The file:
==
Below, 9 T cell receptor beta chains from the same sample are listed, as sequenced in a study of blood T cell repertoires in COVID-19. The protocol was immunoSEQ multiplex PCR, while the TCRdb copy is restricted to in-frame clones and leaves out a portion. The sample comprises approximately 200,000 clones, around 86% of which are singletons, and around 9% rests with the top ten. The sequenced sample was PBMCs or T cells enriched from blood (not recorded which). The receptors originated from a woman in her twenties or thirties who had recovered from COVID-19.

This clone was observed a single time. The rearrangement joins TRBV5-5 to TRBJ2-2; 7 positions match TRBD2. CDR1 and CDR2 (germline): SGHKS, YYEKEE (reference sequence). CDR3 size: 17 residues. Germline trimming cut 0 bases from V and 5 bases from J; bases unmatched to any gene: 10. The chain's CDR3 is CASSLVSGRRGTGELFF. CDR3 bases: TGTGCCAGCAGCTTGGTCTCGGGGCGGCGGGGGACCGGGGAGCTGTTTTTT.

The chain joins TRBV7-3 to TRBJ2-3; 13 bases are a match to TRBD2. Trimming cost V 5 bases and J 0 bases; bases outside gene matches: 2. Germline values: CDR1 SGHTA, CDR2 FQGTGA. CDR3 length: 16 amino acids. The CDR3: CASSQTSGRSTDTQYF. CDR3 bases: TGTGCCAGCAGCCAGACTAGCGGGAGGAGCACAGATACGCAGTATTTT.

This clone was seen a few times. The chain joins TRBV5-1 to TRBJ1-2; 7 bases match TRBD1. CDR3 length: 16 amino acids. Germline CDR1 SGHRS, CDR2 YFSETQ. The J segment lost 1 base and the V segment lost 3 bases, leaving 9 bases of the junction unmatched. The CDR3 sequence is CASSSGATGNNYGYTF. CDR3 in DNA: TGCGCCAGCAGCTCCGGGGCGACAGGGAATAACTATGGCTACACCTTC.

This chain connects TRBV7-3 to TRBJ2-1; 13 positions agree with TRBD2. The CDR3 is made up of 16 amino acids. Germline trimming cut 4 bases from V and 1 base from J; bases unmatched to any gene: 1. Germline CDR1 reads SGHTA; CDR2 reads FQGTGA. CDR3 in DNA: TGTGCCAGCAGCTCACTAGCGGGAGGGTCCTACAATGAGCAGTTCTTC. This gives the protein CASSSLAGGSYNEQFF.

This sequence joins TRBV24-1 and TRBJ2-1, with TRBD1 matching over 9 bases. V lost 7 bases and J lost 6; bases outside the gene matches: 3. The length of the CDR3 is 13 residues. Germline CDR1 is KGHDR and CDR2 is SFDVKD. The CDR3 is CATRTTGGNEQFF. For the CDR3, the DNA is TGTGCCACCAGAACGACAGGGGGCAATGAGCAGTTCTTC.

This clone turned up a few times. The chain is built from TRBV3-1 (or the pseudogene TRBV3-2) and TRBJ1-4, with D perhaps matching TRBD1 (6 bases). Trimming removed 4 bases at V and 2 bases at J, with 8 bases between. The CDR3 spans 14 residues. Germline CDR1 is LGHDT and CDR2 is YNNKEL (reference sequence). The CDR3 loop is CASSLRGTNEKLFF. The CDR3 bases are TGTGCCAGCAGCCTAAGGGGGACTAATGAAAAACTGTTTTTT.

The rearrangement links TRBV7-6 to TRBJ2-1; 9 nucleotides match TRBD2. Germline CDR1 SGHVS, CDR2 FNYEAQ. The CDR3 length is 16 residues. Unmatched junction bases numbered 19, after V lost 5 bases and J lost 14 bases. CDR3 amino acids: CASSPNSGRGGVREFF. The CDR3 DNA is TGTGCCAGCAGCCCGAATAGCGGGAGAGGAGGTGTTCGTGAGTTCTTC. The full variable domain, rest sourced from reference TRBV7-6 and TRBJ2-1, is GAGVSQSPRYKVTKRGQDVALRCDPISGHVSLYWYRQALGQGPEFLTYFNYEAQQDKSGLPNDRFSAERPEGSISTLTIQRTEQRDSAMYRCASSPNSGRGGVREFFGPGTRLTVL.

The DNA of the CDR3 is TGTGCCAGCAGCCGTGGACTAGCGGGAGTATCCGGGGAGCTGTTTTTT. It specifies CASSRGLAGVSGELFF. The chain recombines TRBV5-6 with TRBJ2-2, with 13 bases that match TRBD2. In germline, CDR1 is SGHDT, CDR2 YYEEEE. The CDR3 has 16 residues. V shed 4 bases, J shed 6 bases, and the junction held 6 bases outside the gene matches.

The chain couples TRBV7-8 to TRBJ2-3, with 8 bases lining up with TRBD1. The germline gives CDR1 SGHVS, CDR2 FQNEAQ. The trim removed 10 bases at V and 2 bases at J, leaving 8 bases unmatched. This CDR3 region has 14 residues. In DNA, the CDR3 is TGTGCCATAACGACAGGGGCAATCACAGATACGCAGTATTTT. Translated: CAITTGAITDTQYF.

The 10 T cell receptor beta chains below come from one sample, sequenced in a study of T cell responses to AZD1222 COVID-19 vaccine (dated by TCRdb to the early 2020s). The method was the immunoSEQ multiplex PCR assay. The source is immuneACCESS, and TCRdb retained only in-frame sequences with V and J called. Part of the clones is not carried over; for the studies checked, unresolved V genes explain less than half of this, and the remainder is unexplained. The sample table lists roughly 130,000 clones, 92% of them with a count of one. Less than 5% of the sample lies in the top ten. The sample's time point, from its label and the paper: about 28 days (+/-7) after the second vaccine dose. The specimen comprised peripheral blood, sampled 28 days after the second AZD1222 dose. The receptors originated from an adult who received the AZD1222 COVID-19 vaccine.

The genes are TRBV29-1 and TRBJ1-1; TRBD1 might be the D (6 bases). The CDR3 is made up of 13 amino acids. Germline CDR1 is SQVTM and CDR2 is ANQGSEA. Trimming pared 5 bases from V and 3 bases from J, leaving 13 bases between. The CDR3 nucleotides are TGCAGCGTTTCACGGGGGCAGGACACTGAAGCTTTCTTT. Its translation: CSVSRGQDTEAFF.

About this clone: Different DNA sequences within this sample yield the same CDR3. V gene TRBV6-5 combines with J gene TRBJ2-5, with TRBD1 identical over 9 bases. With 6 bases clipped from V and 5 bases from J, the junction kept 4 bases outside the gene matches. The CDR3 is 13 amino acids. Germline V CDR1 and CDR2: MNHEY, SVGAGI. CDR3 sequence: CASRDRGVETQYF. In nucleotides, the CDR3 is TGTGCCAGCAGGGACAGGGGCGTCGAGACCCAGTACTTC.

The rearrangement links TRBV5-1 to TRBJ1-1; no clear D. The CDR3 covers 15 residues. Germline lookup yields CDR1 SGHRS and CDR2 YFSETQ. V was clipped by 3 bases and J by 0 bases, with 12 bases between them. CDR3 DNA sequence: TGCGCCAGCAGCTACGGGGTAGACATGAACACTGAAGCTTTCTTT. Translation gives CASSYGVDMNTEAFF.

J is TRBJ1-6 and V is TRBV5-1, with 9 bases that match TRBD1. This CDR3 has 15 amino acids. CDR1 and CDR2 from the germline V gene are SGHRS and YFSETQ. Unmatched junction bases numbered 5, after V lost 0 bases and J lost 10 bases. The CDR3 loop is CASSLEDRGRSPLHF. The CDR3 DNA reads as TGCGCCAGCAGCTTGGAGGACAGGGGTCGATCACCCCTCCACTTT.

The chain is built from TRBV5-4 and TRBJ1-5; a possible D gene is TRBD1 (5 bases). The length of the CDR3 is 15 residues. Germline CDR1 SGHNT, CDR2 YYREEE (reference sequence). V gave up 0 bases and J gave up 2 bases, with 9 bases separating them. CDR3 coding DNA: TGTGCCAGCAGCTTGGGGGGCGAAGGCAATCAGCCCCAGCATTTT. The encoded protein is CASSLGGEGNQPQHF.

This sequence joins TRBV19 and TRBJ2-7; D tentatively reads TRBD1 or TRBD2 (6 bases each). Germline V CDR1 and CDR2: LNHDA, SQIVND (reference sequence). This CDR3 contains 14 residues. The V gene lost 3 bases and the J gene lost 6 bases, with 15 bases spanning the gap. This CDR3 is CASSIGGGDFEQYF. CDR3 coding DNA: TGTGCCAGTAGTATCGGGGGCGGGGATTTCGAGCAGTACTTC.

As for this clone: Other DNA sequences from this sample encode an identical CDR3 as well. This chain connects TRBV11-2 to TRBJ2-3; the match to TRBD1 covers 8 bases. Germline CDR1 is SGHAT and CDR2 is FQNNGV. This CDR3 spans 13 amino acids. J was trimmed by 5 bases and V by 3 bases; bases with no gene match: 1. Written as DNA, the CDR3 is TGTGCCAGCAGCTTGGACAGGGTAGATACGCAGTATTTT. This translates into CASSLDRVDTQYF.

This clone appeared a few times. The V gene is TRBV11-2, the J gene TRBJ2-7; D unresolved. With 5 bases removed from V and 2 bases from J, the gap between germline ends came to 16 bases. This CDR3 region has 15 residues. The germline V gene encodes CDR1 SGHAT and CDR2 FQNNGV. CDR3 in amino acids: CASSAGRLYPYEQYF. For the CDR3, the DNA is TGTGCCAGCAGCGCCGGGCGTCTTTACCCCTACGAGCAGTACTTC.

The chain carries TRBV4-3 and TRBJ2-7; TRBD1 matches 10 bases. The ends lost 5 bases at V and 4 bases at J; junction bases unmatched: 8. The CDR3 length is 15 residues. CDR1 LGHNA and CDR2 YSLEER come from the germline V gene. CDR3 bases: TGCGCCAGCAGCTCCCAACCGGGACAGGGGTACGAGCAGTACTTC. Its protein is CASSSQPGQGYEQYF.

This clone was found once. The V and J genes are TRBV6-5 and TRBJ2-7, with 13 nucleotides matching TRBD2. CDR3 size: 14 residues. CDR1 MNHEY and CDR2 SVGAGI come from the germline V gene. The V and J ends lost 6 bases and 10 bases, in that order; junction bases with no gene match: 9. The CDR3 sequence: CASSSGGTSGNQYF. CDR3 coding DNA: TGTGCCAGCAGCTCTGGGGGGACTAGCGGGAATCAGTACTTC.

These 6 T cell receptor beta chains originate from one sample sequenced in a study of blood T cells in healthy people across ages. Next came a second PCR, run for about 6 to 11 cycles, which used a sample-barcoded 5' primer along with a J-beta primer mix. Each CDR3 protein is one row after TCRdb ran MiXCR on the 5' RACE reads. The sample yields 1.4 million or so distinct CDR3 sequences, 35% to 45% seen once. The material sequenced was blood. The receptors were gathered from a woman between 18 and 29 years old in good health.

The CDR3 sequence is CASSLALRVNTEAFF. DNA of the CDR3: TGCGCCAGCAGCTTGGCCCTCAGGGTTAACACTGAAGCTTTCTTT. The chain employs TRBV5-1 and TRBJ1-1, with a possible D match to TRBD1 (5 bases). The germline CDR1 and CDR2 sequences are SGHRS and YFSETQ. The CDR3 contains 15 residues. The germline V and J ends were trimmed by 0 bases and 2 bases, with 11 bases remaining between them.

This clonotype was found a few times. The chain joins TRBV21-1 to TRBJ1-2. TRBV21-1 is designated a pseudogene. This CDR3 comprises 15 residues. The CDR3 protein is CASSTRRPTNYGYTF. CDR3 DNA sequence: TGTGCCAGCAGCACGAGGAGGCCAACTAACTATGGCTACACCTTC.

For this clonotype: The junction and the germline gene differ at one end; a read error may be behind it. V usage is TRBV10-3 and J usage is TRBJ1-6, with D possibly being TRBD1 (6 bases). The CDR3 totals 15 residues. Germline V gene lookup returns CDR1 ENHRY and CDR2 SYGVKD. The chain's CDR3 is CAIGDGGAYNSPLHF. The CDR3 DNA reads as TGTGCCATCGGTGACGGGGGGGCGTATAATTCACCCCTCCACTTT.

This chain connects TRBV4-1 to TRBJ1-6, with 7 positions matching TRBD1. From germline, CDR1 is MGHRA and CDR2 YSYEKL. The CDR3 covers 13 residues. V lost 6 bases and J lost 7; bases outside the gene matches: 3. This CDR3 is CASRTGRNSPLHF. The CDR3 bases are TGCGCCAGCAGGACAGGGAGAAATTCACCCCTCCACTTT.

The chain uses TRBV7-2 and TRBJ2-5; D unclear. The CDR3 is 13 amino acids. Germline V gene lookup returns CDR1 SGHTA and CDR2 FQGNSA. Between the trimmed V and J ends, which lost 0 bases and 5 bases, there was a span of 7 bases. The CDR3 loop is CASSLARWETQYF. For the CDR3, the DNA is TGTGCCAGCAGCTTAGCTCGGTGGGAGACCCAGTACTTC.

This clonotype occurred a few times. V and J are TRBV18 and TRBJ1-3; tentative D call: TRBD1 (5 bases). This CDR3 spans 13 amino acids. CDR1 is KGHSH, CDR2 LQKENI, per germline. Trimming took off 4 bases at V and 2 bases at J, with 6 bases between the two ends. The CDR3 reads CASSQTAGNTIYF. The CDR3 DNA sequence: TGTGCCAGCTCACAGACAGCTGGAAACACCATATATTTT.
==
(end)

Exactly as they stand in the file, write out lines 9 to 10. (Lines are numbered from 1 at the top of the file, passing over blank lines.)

The DNA of the CDR3 is TGTGCCAGCAGCCGTGGACTAGCGGGAGTATCCGGGGAGCTGTTTTTT. It specifies CASSRGLAGVSGELFF. The chain recombines TRBV5-6 with TRBJ2-2, with 13 bases that match TRBD2. In germline, CDR1 is SGHDT, CDR2 YYEEEE. The CDR3 has 16 residues. V shed 4 bases, J shed 6 bases, and the junction held 6 bases outside the gene matches.

The chain couples TRBV7-8 to TRBJ2-3, with 8 bases lining up with TRBD1. The germline gives CDR1 SGHVS, CDR2 FQNEAQ. The trim removed 10 bases at V and 2 bases at J, leaving 8 bases unmatched. This CDR3 region has 14 residues. In DNA, the CDR3 is TGTGCCATAACGACAGGGGCAATCACAGATACGCAGTATTTT. Translated: CAITTGAITDTQYF.